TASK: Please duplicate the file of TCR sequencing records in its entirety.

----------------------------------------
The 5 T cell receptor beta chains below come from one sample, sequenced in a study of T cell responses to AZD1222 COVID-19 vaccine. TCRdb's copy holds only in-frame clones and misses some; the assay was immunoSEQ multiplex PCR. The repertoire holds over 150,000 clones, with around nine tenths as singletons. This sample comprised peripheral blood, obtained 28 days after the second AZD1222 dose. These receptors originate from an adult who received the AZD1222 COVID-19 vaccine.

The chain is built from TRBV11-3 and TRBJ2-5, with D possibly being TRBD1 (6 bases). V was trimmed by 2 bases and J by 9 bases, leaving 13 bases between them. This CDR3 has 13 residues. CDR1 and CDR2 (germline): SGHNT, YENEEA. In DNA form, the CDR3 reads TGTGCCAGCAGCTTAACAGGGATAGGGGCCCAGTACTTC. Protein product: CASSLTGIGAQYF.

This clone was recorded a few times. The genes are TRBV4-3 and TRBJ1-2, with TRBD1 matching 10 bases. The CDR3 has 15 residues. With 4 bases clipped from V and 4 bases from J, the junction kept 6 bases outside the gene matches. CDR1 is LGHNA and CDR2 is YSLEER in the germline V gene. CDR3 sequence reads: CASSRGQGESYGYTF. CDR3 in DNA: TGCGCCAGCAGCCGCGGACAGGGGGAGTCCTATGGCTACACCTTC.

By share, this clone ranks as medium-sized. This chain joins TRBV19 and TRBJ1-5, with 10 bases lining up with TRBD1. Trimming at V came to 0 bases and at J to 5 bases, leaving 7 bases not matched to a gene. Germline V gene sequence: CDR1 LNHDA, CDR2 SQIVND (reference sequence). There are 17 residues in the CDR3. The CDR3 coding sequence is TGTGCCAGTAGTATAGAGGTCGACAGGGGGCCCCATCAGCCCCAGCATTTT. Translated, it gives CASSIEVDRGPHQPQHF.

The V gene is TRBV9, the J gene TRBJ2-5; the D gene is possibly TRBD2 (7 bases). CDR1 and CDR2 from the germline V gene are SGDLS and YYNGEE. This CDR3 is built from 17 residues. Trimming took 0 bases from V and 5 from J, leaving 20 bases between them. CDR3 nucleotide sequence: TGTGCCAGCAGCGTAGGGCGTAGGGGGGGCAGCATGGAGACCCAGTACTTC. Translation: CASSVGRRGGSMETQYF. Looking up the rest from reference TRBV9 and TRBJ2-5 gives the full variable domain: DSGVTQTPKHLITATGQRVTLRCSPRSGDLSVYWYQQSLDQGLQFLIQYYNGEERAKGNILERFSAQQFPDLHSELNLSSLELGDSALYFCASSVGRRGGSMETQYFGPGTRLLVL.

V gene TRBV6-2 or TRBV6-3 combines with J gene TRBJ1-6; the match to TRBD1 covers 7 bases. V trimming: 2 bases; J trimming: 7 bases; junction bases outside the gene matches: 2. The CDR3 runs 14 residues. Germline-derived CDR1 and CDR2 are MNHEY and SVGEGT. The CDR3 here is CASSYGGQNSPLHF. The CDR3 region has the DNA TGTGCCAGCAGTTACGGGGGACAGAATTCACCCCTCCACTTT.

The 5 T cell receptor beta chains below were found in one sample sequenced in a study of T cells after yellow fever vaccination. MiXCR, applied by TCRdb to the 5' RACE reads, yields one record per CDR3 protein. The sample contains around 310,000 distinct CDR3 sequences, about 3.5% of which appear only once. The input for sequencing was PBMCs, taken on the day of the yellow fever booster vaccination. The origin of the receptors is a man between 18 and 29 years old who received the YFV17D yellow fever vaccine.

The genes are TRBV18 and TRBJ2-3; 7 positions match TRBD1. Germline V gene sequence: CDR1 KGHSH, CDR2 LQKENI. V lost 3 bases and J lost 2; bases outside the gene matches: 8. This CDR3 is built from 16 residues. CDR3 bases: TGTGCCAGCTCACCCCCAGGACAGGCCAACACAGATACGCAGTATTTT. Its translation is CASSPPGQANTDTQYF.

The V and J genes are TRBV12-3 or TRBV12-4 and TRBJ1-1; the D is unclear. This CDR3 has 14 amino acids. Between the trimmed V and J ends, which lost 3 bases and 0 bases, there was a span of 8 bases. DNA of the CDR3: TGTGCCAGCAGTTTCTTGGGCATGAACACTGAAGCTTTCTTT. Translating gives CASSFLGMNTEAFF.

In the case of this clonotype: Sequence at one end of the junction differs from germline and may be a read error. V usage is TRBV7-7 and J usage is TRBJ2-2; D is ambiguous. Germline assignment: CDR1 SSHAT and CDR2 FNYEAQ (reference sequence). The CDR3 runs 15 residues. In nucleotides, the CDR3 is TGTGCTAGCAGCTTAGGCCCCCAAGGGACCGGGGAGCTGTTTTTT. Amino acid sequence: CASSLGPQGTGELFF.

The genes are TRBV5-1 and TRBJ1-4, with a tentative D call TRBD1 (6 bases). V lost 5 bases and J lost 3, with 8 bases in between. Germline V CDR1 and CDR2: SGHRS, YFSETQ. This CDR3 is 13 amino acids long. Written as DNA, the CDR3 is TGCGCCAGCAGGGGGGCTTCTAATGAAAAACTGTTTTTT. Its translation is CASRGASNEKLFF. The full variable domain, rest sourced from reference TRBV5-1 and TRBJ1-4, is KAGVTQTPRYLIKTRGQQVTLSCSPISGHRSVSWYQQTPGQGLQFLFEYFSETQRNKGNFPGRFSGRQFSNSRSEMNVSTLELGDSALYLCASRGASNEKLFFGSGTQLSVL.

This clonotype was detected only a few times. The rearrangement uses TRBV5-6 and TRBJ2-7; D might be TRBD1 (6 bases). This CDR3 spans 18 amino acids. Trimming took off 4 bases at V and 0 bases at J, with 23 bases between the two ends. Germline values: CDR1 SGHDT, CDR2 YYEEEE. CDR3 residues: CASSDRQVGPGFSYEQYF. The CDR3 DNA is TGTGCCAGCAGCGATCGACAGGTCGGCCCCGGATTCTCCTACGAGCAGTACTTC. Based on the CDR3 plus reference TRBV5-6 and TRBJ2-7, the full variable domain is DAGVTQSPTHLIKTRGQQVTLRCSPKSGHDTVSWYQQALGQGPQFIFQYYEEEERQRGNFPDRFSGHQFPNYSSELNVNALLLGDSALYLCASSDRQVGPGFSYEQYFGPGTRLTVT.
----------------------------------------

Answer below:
The 5 T cell receptor beta chains below come from one sample, sequenced in a study of T cell responses to AZD1222 COVID-19 vaccine. TCRdb's copy holds only in-frame clones and misses some; the assay was immunoSEQ multiplex PCR. The repertoire holds over 150,000 clones, with around nine tenths as singletons. This sample comprised peripheral blood, obtained 28 days after the second AZD1222 dose. These receptors originate from an adult who received the AZD1222 COVID-19 vaccine.

The chain is built from TRBV11-3 and TRBJ2-5, with D possibly being TRBD1 (6 bases). V was trimmed by 2 bases and J by 9 bases, leaving 13 bases between them. This CDR3 has 13 residues. CDR1 and CDR2 (germline): SGHNT, YENEEA. In DNA form, the CDR3 reads TGTGCCAGCAGCTTAACAGGGATAGGGGCCCAGTACTTC. Protein product: CASSLTGIGAQYF.

This clone was recorded a few times. The genes are TRBV4-3 and TRBJ1-2, with TRBD1 matching 10 bases. The CDR3 has 15 residues. With 4 bases clipped from V and 4 bases from J, the junction kept 6 bases outside the gene matches. CDR1 is LGHNA and CDR2 is YSLEER in the germline V gene. CDR3 sequence reads: CASSRGQGESYGYTF. CDR3 in DNA: TGCGCCAGCAGCCGCGGACAGGGGGAGTCCTATGGCTACACCTTC.

By share, this clone ranks as medium-sized. This chain joins TRBV19 and TRBJ1-5, with 10 bases lining up with TRBD1. Trimming at V came to 0 bases and at J to 5 bases, leaving 7 bases not matched to a gene. Germline V gene sequence: CDR1 LNHDA, CDR2 SQIVND (reference sequence). There are 17 residues in the CDR3. The CDR3 coding sequence is TGTGCCAGTAGTATAGAGGTCGACAGGGGGCCCCATCAGCCCCAGCATTTT. Translated, it gives CASSIEVDRGPHQPQHF.

The V gene is TRBV9, the J gene TRBJ2-5; the D gene is possibly TRBD2 (7 bases). CDR1 and CDR2 from the germline V gene are SGDLS and YYNGEE. This CDR3 is built from 17 residues. Trimming took 0 bases from V and 5 from J, leaving 20 bases between them. CDR3 nucleotide sequence: TGTGCCAGCAGCGTAGGGCGTAGGGGGGGCAGCATGGAGACCCAGTACTTC. Translation: CASSVGRRGGSMETQYF. Looking up the rest from reference TRBV9 and TRBJ2-5 gives the full variable domain: DSGVTQTPKHLITATGQRVTLRCSPRSGDLSVYWYQQSLDQGLQFLIQYYNGEERAKGNILERFSAQQFPDLHSELNLSSLELGDSALYFCASSVGRRGGSMETQYFGPGTRLLVL.

V gene TRBV6-2 or TRBV6-3 combines with J gene TRBJ1-6; the match to TRBD1 covers 7 bases. V trimming: 2 bases; J trimming: 7 bases; junction bases outside the gene matches: 2. The CDR3 runs 14 residues. Germline-derived CDR1 and CDR2 are MNHEY and SVGEGT. The CDR3 here is CASSYGGQNSPLHF. The CDR3 region has the DNA TGTGCCAGCAGTTACGGGGGACAGAATTCACCCCTCCACTTT.

The 5 T cell receptor beta chains below were found in one sample sequenced in a study of T cells after yellow fever vaccination. MiXCR, applied by TCRdb to the 5' RACE reads, yields one record per CDR3 protein. The sample contains around 310,000 distinct CDR3 sequences, about 3.5% of which appear only once. The input for sequencing was PBMCs, taken on the day of the yellow fever booster vaccination. The origin of the receptors is a man between 18 and 29 years old who received the YFV17D yellow fever vaccine.

The genes are TRBV18 and TRBJ2-3; 7 positions match TRBD1. Germline V gene sequence: CDR1 KGHSH, CDR2 LQKENI. V lost 3 bases and J lost 2; bases outside the gene matches: 8. This CDR3 is built from 16 residues. CDR3 bases: TGTGCCAGCTCACCCCCAGGACAGGCCAACACAGATACGCAGTATTTT. Its translation is CASSPPGQANTDTQYF.

The V and J genes are TRBV12-3 or TRBV12-4 and TRBJ1-1; the D is unclear. This CDR3 has 14 amino acids. Between the trimmed V and J ends, which lost 3 bases and 0 bases, there was a span of 8 bases. DNA of the CDR3: TGTGCCAGCAGTTTCTTGGGCATGAACACTGAAGCTTTCTTT. Translating gives CASSFLGMNTEAFF.

In the case of this clonotype: Sequence at one end of the junction differs from germline and may be a read error. V usage is TRBV7-7 and J usage is TRBJ2-2; D is ambiguous. Germline assignment: CDR1 SSHAT and CDR2 FNYEAQ (reference sequence). The CDR3 runs 15 residues. In nucleotides, the CDR3 is TGTGCTAGCAGCTTAGGCCCCCAAGGGACCGGGGAGCTGTTTTTT. Amino acid sequence: CASSLGPQGTGELFF.

The genes are TRBV5-1 and TRBJ1-4, with a tentative D call TRBD1 (6 bases). V lost 5 bases and J lost 3, with 8 bases in between. Germline V CDR1 and CDR2: SGHRS, YFSETQ. This CDR3 is 13 amino acids long. Written as DNA, the CDR3 is TGCGCCAGCAGGGGGGCTTCTAATGAAAAACTGTTTTTT. Its translation is CASRGASNEKLFF. The full variable domain, rest sourced from reference TRBV5-1 and TRBJ1-4, is KAGVTQTPRYLIKTRGQQVTLSCSPISGHRSVSWYQQTPGQGLQFLFEYFSETQRNKGNFPGRFSGRQFSNSRSEMNVSTLELGDSALYLCASRGASNEKLFFGSGTQLSVL.

This clonotype was detected only a few times. The rearrangement uses TRBV5-6 and TRBJ2-7; D might be TRBD1 (6 bases). This CDR3 spans 18 amino acids. Trimming took off 4 bases at V and 0 bases at J, with 23 bases between the two ends. Germline values: CDR1 SGHDT, CDR2 YYEEEE. CDR3 residues: CASSDRQVGPGFSYEQYF. The CDR3 DNA is TGTGCCAGCAGCGATCGACAGGTCGGCCCCGGATTCTCCTACGAGCAGTACTTC. Based on the CDR3 plus reference TRBV5-6 and TRBJ2-7, the full variable domain is DAGVTQSPTHLIKTRGQQVTLRCSPKSGHDTVSWYQQALGQGPQFIFQYYEEEERQRGNFPDRFSGHQFPNYSSELNVNALLLGDSALYLCASSDRQVGPGFSYEQYFGPGTRLTVT.